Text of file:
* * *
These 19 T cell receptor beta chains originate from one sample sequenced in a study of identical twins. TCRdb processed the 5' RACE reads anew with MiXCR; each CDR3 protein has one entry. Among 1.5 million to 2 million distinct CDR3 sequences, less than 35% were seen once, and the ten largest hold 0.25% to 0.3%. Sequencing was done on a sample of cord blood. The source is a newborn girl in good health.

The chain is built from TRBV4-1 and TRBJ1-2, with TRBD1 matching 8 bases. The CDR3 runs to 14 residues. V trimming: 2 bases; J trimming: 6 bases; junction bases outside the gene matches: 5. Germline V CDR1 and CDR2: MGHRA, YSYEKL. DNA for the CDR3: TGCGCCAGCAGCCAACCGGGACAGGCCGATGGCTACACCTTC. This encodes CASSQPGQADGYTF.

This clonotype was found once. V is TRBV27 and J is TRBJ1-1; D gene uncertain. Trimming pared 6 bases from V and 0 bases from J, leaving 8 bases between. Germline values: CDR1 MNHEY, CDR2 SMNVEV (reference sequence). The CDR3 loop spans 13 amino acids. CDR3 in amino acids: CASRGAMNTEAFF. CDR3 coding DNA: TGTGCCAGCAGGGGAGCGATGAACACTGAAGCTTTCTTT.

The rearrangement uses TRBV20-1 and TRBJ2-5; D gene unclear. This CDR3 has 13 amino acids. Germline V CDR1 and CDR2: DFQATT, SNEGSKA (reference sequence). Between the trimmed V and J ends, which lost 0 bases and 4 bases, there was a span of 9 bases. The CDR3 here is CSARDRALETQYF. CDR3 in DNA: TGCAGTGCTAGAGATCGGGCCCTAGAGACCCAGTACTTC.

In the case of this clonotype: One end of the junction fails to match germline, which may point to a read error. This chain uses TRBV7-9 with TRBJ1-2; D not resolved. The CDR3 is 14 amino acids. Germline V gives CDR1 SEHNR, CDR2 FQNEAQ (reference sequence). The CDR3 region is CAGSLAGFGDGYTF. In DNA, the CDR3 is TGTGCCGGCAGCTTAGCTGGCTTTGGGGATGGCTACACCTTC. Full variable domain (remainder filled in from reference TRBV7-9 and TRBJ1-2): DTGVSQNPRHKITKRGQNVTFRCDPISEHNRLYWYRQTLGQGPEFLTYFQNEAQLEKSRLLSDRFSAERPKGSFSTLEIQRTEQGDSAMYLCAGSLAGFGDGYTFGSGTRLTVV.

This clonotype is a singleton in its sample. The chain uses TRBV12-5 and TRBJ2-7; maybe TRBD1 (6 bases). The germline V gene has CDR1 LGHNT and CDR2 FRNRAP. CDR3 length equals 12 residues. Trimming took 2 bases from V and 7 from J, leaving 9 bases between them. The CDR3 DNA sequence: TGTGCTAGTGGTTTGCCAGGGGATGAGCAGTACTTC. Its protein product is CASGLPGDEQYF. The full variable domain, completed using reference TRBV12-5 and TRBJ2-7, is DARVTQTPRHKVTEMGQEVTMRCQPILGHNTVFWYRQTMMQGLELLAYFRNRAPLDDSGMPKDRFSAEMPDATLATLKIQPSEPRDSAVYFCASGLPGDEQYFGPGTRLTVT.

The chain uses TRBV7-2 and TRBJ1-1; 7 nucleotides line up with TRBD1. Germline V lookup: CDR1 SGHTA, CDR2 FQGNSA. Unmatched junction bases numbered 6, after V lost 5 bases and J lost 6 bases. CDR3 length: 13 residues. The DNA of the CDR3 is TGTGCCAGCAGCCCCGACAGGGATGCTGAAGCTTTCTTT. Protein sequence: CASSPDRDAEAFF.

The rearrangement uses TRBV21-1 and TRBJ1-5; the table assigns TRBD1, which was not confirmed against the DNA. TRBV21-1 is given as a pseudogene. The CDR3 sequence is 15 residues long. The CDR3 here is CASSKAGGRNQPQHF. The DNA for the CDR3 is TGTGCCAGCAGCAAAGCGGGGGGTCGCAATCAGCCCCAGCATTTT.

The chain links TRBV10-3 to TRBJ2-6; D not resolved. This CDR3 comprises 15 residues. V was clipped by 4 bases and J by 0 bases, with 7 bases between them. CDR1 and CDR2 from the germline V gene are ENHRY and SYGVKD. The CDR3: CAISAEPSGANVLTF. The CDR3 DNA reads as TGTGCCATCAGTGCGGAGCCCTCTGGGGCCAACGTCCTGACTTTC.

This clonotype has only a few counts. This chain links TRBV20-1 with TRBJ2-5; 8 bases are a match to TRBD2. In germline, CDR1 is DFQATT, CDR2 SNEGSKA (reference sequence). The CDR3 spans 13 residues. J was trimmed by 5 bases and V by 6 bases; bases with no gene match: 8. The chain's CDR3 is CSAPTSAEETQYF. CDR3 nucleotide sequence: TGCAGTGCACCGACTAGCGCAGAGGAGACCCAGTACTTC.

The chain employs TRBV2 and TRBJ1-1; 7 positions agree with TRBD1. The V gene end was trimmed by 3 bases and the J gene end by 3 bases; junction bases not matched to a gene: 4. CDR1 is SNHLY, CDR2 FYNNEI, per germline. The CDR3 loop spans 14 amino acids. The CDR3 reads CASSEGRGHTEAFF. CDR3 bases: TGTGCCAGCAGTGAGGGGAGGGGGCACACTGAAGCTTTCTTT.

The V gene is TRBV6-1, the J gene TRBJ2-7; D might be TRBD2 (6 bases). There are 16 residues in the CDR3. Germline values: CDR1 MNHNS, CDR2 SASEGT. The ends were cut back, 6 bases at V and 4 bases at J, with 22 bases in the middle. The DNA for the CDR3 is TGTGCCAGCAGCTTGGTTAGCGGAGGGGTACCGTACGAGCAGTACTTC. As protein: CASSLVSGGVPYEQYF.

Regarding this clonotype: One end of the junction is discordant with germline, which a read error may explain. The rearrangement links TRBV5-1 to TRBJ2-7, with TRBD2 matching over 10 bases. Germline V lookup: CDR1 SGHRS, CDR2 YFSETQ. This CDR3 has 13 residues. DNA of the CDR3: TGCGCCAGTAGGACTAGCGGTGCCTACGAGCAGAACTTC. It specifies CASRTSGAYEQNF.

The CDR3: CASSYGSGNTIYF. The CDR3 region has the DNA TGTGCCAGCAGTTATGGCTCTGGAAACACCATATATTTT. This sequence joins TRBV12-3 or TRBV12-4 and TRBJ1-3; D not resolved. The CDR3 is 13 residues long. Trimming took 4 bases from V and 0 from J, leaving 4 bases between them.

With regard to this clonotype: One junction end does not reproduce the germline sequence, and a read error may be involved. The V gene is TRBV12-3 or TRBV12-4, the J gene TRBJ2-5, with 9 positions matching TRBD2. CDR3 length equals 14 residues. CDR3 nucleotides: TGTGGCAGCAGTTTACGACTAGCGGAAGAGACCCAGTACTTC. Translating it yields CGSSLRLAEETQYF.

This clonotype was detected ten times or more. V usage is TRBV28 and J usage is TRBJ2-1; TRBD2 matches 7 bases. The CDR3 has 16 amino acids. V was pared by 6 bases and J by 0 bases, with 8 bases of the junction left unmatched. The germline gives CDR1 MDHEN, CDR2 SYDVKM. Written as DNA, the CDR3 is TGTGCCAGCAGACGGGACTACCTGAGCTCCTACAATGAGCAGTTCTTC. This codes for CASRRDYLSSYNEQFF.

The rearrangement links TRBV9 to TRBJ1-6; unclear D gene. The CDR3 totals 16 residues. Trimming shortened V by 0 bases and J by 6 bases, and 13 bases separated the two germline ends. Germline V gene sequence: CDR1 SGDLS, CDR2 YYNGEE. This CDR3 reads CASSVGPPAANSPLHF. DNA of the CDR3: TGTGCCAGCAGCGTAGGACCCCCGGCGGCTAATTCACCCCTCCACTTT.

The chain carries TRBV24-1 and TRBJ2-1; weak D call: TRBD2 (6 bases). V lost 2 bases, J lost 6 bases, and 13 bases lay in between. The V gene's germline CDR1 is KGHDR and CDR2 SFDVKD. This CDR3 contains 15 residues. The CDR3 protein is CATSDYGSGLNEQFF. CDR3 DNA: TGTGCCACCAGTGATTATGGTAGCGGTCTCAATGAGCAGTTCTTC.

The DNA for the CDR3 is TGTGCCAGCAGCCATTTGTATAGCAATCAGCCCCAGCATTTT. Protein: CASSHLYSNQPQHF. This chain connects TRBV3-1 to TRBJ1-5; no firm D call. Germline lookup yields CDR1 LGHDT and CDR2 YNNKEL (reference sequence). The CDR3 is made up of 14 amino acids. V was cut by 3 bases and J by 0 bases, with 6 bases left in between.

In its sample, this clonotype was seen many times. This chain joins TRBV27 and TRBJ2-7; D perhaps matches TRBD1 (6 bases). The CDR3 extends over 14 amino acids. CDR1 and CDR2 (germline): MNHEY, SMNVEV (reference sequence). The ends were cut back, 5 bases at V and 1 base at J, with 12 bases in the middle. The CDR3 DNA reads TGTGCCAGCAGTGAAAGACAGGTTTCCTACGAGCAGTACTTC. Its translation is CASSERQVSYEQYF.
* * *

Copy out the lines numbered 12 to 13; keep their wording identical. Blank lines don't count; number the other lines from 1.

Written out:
The V gene is TRBV6-1, the J gene TRBJ2-7; D might be TRBD2 (6 bases). There are 16 residues in the CDR3. Germline values: CDR1 MNHNS, CDR2 SASEGT. The ends were cut back, 6 bases at V and 4 bases at J, with 22 bases in the middle. The DNA for the CDR3 is TGTGCCAGCAGCTTGGTTAGCGGAGGGGTACCGTACGAGCAGTACTTC. As protein: CASSLVSGGVPYEQYF.

Regarding this clonotype: One end of the junction is discordant with germline, which a read error may explain. The rearrangement links TRBV5-1 to TRBJ2-7, with TRBD2 matching over 10 bases. Germline V lookup: CDR1 SGHRS, CDR2 YFSETQ. This CDR3 has 13 residues. DNA of the CDR3: TGCGCCAGTAGGACTAGCGGTGCCTACGAGCAGAACTTC. It specifies CASRTSGAYEQNF.